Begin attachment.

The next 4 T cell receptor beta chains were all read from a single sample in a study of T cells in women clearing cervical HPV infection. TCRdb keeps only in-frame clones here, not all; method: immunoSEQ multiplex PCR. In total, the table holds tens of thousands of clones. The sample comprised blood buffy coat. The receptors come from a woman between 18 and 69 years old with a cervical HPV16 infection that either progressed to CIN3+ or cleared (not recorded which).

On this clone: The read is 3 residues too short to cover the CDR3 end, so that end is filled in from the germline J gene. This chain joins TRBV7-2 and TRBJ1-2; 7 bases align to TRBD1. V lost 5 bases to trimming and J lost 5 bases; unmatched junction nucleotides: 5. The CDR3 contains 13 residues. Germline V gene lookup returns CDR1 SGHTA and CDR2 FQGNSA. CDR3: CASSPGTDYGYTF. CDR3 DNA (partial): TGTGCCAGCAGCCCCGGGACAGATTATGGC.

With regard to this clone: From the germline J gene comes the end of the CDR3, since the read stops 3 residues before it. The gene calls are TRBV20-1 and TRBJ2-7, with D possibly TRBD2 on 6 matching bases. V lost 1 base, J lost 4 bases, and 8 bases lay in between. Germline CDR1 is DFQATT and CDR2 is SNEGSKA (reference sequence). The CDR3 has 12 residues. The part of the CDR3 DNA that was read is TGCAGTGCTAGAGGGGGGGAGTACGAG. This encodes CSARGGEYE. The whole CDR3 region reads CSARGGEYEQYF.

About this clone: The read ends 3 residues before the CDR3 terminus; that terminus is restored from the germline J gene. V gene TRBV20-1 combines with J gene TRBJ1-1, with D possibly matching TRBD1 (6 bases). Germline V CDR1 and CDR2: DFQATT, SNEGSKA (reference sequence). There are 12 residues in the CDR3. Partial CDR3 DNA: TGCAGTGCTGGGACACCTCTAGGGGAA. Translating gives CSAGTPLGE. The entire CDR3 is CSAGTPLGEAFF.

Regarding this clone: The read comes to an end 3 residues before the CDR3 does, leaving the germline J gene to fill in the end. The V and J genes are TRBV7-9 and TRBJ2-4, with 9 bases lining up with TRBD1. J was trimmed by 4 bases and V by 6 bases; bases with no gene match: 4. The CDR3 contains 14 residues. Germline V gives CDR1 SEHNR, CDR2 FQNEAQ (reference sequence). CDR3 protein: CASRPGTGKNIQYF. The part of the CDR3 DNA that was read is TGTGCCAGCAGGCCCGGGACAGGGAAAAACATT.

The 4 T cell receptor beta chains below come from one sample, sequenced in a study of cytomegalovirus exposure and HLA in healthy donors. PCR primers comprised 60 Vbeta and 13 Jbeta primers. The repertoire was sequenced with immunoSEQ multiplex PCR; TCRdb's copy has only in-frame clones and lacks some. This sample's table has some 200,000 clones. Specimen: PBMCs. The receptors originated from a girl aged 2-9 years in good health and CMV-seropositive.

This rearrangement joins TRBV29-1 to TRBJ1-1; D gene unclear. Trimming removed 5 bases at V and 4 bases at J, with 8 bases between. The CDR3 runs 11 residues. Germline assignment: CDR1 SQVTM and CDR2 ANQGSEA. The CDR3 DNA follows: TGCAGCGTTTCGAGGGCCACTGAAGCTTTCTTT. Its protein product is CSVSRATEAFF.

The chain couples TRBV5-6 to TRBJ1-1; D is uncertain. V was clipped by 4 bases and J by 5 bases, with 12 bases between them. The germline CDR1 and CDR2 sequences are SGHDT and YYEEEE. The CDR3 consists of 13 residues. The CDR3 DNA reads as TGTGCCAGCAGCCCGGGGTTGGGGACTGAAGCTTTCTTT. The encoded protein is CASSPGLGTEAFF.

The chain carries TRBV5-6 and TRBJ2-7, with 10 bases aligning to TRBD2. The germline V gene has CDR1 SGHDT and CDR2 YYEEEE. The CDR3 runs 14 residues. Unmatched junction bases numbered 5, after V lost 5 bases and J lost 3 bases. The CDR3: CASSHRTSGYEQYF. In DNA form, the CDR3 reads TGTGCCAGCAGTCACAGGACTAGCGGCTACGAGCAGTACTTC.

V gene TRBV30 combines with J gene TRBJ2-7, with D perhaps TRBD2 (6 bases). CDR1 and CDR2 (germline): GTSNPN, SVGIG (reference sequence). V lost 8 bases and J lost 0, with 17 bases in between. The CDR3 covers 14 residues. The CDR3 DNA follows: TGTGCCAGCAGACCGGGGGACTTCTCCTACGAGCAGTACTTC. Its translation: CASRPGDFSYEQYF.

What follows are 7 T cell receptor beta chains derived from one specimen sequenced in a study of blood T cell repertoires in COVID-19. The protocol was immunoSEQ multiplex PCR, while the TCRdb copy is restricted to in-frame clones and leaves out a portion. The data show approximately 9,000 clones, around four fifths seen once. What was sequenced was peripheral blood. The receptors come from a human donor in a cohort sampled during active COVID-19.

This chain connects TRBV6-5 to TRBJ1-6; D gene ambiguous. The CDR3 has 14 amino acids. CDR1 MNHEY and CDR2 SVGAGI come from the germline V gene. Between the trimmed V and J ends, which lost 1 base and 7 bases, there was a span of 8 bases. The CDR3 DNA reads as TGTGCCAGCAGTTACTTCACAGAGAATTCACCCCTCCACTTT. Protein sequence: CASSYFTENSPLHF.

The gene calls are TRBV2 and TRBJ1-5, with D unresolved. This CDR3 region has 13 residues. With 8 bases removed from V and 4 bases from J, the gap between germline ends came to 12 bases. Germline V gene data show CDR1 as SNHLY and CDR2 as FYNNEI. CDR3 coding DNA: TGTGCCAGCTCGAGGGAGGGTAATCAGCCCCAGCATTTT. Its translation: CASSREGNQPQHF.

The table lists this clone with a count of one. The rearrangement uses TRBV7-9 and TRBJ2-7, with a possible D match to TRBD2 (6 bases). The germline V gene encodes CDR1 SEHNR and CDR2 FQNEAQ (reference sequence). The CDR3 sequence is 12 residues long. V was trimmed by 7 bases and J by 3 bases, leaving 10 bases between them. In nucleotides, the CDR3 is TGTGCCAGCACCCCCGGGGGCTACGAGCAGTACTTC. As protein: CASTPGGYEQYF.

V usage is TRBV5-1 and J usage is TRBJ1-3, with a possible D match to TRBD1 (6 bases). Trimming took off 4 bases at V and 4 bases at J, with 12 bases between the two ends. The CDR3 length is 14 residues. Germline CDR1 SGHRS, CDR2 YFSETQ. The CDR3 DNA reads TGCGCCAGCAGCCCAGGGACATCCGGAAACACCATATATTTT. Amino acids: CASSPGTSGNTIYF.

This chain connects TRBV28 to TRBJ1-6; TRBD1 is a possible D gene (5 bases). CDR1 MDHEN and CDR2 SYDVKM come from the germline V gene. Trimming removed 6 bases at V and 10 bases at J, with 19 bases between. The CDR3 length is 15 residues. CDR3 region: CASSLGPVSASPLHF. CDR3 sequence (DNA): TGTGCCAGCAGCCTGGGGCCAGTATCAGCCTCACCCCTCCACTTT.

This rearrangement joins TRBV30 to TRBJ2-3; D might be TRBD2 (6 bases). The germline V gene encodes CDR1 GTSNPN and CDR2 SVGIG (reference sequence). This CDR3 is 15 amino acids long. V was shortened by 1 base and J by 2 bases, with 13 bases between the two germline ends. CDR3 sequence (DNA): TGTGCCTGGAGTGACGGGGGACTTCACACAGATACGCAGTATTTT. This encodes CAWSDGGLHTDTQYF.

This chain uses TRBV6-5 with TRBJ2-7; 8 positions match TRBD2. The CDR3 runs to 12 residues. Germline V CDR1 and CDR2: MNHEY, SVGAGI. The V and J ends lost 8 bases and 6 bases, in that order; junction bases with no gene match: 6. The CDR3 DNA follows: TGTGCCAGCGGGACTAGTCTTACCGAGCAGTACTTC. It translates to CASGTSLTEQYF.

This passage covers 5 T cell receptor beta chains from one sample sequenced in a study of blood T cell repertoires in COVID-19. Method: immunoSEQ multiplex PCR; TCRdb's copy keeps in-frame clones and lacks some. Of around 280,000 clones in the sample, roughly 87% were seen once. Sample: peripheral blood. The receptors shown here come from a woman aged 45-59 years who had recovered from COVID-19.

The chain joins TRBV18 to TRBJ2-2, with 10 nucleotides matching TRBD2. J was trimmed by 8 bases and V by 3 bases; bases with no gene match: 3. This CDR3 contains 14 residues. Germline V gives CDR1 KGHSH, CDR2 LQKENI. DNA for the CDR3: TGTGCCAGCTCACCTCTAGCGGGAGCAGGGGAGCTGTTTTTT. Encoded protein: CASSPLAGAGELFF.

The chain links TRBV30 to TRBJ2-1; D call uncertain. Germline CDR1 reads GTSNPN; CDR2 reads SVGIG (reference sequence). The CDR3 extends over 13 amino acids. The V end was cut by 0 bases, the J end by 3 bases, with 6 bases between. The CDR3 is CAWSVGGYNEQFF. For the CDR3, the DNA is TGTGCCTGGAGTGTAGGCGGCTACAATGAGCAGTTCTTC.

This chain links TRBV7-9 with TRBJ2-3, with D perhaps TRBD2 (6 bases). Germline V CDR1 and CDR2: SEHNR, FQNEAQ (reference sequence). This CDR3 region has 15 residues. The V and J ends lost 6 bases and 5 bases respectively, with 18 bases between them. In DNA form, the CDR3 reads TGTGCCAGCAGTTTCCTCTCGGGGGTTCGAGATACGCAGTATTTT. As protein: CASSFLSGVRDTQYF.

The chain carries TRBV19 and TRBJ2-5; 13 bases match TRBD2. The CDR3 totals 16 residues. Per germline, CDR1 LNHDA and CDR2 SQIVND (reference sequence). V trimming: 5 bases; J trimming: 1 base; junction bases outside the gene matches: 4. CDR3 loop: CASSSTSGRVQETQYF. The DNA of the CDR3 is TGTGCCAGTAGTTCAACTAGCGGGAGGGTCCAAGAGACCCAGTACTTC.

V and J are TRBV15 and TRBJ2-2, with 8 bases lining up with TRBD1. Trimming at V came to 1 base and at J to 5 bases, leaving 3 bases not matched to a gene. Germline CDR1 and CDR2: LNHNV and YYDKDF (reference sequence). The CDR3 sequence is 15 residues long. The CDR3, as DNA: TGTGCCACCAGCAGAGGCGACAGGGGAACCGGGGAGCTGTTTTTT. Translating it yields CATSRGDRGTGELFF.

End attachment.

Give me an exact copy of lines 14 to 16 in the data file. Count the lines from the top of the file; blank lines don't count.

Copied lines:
The table lists this clone with a count of one. The rearrangement uses TRBV7-9 and TRBJ2-7, with a possible D match to TRBD2 (6 bases). The germline V gene encodes CDR1 SEHNR and CDR2 FQNEAQ (reference sequence). The CDR3 sequence is 12 residues long. V was trimmed by 7 bases and J by 3 bases, leaving 10 bases between them. In nucleotides, the CDR3 is TGTGCCAGCACCCCCGGGGGCTACGAGCAGTACTTC. As protein: CASTPGGYEQYF.

V usage is TRBV5-1 and J usage is TRBJ1-3, with a possible D match to TRBD1 (6 bases). Trimming took off 4 bases at V and 4 bases at J, with 12 bases between the two ends. The CDR3 length is 14 residues. Germline CDR1 SGHRS, CDR2 YFSETQ. The CDR3 DNA reads TGCGCCAGCAGCCCAGGGACATCCGGAAACACCATATATTTT. Amino acids: CASSPGTSGNTIYF.

This chain connects TRBV28 to TRBJ1-6; TRBD1 is a possible D gene (5 bases). CDR1 MDHEN and CDR2 SYDVKM come from the germline V gene. Trimming removed 6 bases at V and 10 bases at J, with 19 bases between. The CDR3 length is 15 residues. CDR3 region: CASSLGPVSASPLHF. CDR3 sequence (DNA): TGTGCCAGCAGCCTGGGGCCAGTATCAGCCTCACCCCTCCACTTT.